Monday, March 7, 2011

Disinterested High School Students

As I worked on this weeks assignment I came across some information regarding CATE classes and the interest they have drawn at a secondary level. It seems that career and technology classes naturally lend themselves to real-world applications and capture the attention of students in a way that other classes are failing to do. At the secondary level, traditional subject areas are not holding the attention of the average high school student. Why? And what can we do about it?

Well, I don't hear many complaints about students really struggling with interest in school at the elementary or even middle school levels...what changes when students go to high school? I suppose there is the factor of raging hormones and a drastic increase in demands on students schedules but I think there is something more than that.

Do you remember when you were in elementary school and your class decided to do a unit say on frogs? You would read about frogs in language arts, study the anatomy of frogs in science, learn about what types of frogs live in different places all over the world and how different cultures view frogs for social studies. You may even have frogs, ribbits, hops or some other frog references worked into your math lesson. EVERYTHING centered on frogs, it was all connected and came together to form a comprehensive picture that stimulated meaningful learning.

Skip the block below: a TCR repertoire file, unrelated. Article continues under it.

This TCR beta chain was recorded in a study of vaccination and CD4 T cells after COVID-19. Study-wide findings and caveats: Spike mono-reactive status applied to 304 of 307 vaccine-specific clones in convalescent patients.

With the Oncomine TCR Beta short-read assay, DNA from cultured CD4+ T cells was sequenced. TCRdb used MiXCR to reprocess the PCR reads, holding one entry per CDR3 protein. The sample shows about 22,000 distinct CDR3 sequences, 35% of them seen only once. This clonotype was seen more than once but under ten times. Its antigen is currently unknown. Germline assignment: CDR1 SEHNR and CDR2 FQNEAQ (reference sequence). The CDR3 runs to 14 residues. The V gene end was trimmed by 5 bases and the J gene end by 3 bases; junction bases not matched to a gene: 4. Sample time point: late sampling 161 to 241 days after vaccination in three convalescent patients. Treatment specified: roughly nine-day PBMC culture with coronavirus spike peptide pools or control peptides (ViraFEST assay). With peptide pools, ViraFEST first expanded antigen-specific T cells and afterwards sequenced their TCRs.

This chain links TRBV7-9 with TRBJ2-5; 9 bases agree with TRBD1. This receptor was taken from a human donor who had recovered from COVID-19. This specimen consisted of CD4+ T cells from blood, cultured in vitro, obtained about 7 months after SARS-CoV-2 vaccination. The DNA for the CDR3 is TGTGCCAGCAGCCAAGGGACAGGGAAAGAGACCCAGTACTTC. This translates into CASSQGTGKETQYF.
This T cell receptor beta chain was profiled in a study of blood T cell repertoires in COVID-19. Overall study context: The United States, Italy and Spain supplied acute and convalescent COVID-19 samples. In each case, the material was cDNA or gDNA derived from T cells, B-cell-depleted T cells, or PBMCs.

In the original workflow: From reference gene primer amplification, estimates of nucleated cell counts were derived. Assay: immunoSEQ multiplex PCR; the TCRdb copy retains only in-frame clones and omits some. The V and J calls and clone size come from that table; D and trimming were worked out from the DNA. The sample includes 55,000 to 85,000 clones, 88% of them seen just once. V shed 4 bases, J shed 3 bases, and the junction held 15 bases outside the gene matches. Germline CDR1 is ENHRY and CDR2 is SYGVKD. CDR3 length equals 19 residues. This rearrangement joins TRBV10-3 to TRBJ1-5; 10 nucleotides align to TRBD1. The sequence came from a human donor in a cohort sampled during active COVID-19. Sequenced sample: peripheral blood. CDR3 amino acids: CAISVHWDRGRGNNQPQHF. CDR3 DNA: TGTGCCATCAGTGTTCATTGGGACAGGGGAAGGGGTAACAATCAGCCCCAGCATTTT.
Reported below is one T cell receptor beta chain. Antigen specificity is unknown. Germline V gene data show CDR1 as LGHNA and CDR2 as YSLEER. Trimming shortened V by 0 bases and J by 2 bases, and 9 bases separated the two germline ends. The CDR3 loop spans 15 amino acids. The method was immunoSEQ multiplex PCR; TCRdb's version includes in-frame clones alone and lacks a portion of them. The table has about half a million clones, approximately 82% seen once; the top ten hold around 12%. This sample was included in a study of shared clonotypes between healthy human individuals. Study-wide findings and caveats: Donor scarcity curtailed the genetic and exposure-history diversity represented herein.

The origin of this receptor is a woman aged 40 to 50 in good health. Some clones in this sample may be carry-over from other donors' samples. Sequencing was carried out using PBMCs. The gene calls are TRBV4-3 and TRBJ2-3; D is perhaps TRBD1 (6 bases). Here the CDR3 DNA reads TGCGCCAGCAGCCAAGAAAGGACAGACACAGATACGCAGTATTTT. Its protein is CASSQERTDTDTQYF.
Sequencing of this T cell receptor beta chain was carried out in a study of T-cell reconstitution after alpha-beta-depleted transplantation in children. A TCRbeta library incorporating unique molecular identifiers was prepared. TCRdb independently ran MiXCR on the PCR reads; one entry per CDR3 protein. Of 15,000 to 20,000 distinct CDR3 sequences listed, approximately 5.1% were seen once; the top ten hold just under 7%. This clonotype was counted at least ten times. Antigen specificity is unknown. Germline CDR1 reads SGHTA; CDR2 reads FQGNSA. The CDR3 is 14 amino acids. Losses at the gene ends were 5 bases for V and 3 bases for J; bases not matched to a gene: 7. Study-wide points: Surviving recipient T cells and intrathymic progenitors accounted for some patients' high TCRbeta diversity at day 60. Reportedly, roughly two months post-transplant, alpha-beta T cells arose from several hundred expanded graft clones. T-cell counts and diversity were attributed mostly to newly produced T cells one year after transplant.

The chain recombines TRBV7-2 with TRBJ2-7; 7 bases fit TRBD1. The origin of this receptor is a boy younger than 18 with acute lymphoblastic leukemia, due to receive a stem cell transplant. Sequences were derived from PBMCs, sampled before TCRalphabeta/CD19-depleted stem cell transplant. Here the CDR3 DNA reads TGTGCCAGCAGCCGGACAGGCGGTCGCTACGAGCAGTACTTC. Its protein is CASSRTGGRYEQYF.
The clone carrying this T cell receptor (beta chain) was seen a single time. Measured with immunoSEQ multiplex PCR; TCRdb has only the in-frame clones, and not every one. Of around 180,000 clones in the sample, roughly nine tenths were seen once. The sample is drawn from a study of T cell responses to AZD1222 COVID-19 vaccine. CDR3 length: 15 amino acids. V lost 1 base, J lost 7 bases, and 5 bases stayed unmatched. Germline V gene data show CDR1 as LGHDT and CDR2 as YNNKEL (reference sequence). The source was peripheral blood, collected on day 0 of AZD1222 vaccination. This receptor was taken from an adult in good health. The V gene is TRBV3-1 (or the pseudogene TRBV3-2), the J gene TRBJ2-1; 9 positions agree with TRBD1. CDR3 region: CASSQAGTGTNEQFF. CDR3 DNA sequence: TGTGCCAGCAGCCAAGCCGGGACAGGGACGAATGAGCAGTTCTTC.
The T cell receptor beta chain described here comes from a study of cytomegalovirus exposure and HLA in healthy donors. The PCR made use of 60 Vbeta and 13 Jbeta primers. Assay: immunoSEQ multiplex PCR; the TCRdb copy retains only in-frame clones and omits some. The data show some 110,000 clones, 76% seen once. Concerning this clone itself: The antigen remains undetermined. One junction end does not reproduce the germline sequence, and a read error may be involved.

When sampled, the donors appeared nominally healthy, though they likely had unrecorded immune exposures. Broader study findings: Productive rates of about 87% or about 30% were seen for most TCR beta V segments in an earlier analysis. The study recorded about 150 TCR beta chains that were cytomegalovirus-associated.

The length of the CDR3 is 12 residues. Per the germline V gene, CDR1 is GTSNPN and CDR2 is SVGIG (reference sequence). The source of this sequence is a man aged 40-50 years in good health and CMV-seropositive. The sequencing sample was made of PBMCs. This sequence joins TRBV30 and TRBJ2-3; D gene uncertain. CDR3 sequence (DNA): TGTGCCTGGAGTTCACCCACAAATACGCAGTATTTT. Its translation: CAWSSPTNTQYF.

That idea is lost at the high school level. We talk a lot about cross-curricular collaboration to increase cohesion amongst subject areas but the truth is that very little of that occurrs in a timely manner. It is no wonder either, any given junior may have entirely different science, math and social studies courses, not to mention elective classes. How can so many teachers focusing on so many different subject areas possibly work in a cross-curricular way when all of their students have different courses. This doesn't even factor in the different planning times and lack of expertise in other areas really needed to attempt true cross-curricular learning.

I wonder if something can be done to alleviate this problem? I starting giving a lot of though towards teams teaching. Not really in an inclusion sense but in a sense of collaborating between subject areas. What if instead of having the vast array of different scheduling options to choose from, a student had several "tracks" to choose from when it came to core classes. For example, you could choose one of the following:
Track 1: Biology/Algebra 2/ English 2/ World History
Track 2: Physics/ Geometry/ English 2/ World History
So, every student who chose track one would have all of the same teachers. They might have them at different times depending on their electives, etc. but the teachers would still be able to work together to streamline instruction and make meaningful connections between subjects.

Of course there would need to be Pre-AP and AP options but the same principle would be at play. It would mean less options for students but I wonder if the payoff wouldn't be well worth it!

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